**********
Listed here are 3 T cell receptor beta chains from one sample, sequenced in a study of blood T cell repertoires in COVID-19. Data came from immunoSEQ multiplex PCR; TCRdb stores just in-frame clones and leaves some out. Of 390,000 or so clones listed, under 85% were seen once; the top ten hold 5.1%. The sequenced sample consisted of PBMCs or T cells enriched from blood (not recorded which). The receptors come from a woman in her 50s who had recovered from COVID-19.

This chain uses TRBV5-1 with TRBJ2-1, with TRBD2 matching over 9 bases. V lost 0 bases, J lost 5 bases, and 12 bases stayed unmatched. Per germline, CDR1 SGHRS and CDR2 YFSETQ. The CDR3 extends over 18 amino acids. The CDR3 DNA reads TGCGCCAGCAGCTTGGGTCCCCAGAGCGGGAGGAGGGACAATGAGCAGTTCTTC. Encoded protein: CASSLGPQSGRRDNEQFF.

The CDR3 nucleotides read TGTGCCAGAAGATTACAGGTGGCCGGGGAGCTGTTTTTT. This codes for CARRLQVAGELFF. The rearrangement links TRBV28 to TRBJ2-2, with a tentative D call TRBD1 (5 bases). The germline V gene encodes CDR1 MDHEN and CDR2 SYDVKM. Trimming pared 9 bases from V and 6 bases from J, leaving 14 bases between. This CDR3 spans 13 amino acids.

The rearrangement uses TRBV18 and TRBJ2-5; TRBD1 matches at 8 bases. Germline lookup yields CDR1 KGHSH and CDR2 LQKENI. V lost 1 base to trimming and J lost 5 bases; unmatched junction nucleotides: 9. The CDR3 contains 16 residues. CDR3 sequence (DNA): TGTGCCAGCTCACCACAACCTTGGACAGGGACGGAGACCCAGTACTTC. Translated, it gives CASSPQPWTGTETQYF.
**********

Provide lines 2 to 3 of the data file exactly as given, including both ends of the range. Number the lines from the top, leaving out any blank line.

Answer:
This chain uses TRBV5-1 with TRBJ2-1, with TRBD2 matching over 9 bases. V lost 0 bases, J lost 5 bases, and 12 bases stayed unmatched. Per germline, CDR1 SGHRS and CDR2 YFSETQ. The CDR3 extends over 18 amino acids. The CDR3 DNA reads TGCGCCAGCAGCTTGGGTCCCCAGAGCGGGAGGAGGGACAATGAGCAGTTCTTC. Encoded protein: CASSLGPQSGRRDNEQFF.

The CDR3 nucleotides read TGTGCCAGAAGATTACAGGTGGCCGGGGAGCTGTTTTTT. This codes for CARRLQVAGELFF. The rearrangement links TRBV28 to TRBJ2-2, with a tentative D call TRBD1 (5 bases). The germline V gene encodes CDR1 MDHEN and CDR2 SYDVKM. Trimming pared 9 bases from V and 6 bases from J, leaving 14 bases between. This CDR3 spans 13 amino acids.